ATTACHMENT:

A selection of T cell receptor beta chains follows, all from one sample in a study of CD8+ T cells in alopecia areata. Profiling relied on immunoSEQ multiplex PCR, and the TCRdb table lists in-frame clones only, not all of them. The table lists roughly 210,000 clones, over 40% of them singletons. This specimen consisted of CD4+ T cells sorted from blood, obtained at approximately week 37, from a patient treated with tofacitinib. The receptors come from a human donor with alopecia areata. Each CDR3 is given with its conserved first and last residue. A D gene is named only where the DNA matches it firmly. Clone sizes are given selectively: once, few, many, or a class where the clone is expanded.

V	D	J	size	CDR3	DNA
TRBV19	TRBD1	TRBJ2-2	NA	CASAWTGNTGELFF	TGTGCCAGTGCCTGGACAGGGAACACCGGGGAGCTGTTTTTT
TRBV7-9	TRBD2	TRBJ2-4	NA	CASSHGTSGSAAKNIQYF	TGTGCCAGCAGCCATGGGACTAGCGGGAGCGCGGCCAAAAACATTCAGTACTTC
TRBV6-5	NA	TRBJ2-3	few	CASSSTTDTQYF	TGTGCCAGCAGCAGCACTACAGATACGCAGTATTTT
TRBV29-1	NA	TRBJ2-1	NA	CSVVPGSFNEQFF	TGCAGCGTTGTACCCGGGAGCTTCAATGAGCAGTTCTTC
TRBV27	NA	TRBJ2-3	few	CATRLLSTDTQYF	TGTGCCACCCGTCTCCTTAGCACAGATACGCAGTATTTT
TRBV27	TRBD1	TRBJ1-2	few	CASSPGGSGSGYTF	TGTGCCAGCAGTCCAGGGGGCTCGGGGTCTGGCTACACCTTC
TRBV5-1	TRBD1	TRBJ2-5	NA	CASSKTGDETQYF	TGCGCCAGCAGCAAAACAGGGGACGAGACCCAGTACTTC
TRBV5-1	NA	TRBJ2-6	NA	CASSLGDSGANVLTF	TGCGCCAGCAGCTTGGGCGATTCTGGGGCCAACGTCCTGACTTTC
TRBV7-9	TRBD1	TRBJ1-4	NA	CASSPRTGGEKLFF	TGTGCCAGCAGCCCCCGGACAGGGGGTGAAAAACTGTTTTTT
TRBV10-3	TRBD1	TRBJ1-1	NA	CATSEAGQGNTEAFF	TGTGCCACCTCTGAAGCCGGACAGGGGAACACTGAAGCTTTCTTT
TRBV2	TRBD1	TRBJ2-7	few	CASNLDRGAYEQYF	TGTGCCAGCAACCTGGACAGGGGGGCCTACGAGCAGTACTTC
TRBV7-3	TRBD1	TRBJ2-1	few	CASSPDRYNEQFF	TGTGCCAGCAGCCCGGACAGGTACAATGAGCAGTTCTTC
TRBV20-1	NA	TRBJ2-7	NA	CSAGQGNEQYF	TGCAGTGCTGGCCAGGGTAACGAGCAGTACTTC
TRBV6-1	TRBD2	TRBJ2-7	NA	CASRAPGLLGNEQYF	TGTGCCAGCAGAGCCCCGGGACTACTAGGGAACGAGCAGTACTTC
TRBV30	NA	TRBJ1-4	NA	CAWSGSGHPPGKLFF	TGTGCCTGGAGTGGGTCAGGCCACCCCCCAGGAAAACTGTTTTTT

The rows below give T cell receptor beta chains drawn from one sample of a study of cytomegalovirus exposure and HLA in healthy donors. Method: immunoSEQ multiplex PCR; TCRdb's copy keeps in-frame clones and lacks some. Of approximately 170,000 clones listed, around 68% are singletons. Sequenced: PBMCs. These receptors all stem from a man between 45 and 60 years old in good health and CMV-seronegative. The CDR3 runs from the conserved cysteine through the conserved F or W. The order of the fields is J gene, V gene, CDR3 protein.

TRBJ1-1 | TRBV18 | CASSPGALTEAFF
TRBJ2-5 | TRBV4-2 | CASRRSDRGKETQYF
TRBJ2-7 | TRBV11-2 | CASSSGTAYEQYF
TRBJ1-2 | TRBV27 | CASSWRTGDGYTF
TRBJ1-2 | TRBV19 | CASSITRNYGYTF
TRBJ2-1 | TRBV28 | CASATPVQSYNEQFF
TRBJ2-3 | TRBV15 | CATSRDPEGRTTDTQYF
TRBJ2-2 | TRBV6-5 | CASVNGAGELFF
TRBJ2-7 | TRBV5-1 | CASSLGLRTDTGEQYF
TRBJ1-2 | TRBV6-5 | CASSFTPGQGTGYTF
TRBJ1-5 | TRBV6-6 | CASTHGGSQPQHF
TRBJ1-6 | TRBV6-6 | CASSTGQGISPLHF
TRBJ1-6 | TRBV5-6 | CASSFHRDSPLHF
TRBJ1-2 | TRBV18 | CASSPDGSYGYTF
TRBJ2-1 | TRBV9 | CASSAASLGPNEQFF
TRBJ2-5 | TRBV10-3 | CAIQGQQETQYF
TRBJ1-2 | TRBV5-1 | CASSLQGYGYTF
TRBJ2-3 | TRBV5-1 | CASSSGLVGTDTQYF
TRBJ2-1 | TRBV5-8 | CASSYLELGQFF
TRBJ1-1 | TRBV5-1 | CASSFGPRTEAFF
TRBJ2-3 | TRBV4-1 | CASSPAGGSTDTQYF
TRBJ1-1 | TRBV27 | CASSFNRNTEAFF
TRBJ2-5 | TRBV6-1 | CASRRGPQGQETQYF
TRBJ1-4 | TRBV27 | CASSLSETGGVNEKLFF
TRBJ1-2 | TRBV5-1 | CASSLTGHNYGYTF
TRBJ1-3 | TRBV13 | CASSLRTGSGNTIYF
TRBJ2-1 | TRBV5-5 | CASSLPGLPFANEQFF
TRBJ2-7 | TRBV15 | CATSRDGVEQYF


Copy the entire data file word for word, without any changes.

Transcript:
A selection of T cell receptor beta chains follows, all from one sample in a study of CD8+ T cells in alopecia areata. Profiling relied on immunoSEQ multiplex PCR, and the TCRdb table lists in-frame clones only, not all of them. The table lists roughly 210,000 clones, over 40% of them singletons. This specimen consisted of CD4+ T cells sorted from blood, obtained at approximately week 37, from a patient treated with tofacitinib. The receptors come from a human donor with alopecia areata. Each CDR3 is given with its conserved first and last residue. A D gene is named only where the DNA matches it firmly. Clone sizes are given selectively: once, few, many, or a class where the clone is expanded.

V	D	J	size	CDR3	DNA
TRBV19	TRBD1	TRBJ2-2	NA	CASAWTGNTGELFF	TGTGCCAGTGCCTGGACAGGGAACACCGGGGAGCTGTTTTTT
TRBV7-9	TRBD2	TRBJ2-4	NA	CASSHGTSGSAAKNIQYF	TGTGCCAGCAGCCATGGGACTAGCGGGAGCGCGGCCAAAAACATTCAGTACTTC
TRBV6-5	NA	TRBJ2-3	few	CASSSTTDTQYF	TGTGCCAGCAGCAGCACTACAGATACGCAGTATTTT
TRBV29-1	NA	TRBJ2-1	NA	CSVVPGSFNEQFF	TGCAGCGTTGTACCCGGGAGCTTCAATGAGCAGTTCTTC
TRBV27	NA	TRBJ2-3	few	CATRLLSTDTQYF	TGTGCCACCCGTCTCCTTAGCACAGATACGCAGTATTTT
TRBV27	TRBD1	TRBJ1-2	few	CASSPGGSGSGYTF	TGTGCCAGCAGTCCAGGGGGCTCGGGGTCTGGCTACACCTTC
TRBV5-1	TRBD1	TRBJ2-5	NA	CASSKTGDETQYF	TGCGCCAGCAGCAAAACAGGGGACGAGACCCAGTACTTC
TRBV5-1	NA	TRBJ2-6	NA	CASSLGDSGANVLTF	TGCGCCAGCAGCTTGGGCGATTCTGGGGCCAACGTCCTGACTTTC
TRBV7-9	TRBD1	TRBJ1-4	NA	CASSPRTGGEKLFF	TGTGCCAGCAGCCCCCGGACAGGGGGTGAAAAACTGTTTTTT
TRBV10-3	TRBD1	TRBJ1-1	NA	CATSEAGQGNTEAFF	TGTGCCACCTCTGAAGCCGGACAGGGGAACACTGAAGCTTTCTTT
TRBV2	TRBD1	TRBJ2-7	few	CASNLDRGAYEQYF	TGTGCCAGCAACCTGGACAGGGGGGCCTACGAGCAGTACTTC
TRBV7-3	TRBD1	TRBJ2-1	few	CASSPDRYNEQFF	TGTGCCAGCAGCCCGGACAGGTACAATGAGCAGTTCTTC
TRBV20-1	NA	TRBJ2-7	NA	CSAGQGNEQYF	TGCAGTGCTGGCCAGGGTAACGAGCAGTACTTC
TRBV6-1	TRBD2	TRBJ2-7	NA	CASRAPGLLGNEQYF	TGTGCCAGCAGAGCCCCGGGACTACTAGGGAACGAGCAGTACTTC
TRBV30	NA	TRBJ1-4	NA	CAWSGSGHPPGKLFF	TGTGCCTGGAGTGGGTCAGGCCACCCCCCAGGAAAACTGTTTTTT

The rows below give T cell receptor beta chains drawn from one sample of a study of cytomegalovirus exposure and HLA in healthy donors. Method: immunoSEQ multiplex PCR; TCRdb's copy keeps in-frame clones and lacks some. Of approximately 170,000 clones listed, around 68% are singletons. Sequenced: PBMCs. These receptors all stem from a man between 45 and 60 years old in good health and CMV-seronegative. The CDR3 runs from the conserved cysteine through the conserved F or W. The order of the fields is J gene, V gene, CDR3 protein.

TRBJ1-1 | TRBV18 | CASSPGALTEAFF
TRBJ2-5 | TRBV4-2 | CASRRSDRGKETQYF
TRBJ2-7 | TRBV11-2 | CASSSGTAYEQYF
TRBJ1-2 | TRBV27 | CASSWRTGDGYTF
TRBJ1-2 | TRBV19 | CASSITRNYGYTF
TRBJ2-1 | TRBV28 | CASATPVQSYNEQFF
TRBJ2-3 | TRBV15 | CATSRDPEGRTTDTQYF
TRBJ2-2 | TRBV6-5 | CASVNGAGELFF
TRBJ2-7 | TRBV5-1 | CASSLGLRTDTGEQYF
TRBJ1-2 | TRBV6-5 | CASSFTPGQGTGYTF
TRBJ1-5 | TRBV6-6 | CASTHGGSQPQHF
TRBJ1-6 | TRBV6-6 | CASSTGQGISPLHF
TRBJ1-6 | TRBV5-6 | CASSFHRDSPLHF
TRBJ1-2 | TRBV18 | CASSPDGSYGYTF
TRBJ2-1 | TRBV9 | CASSAASLGPNEQFF
TRBJ2-5 | TRBV10-3 | CAIQGQQETQYF
TRBJ1-2 | TRBV5-1 | CASSLQGYGYTF
TRBJ2-3 | TRBV5-1 | CASSSGLVGTDTQYF
TRBJ2-1 | TRBV5-8 | CASSYLELGQFF
TRBJ1-1 | TRBV5-1 | CASSFGPRTEAFF
TRBJ2-3 | TRBV4-1 | CASSPAGGSTDTQYF
TRBJ1-1 | TRBV27 | CASSFNRNTEAFF
TRBJ2-5 | TRBV6-1 | CASRRGPQGQETQYF
TRBJ1-4 | TRBV27 | CASSLSETGGVNEKLFF
TRBJ1-2 | TRBV5-1 | CASSLTGHNYGYTF
TRBJ1-3 | TRBV13 | CASSLRTGSGNTIYF
TRBJ2-1 | TRBV5-5 | CASSLPGLPFANEQFF
TRBJ2-7 | TRBV15 | CATSRDGVEQYF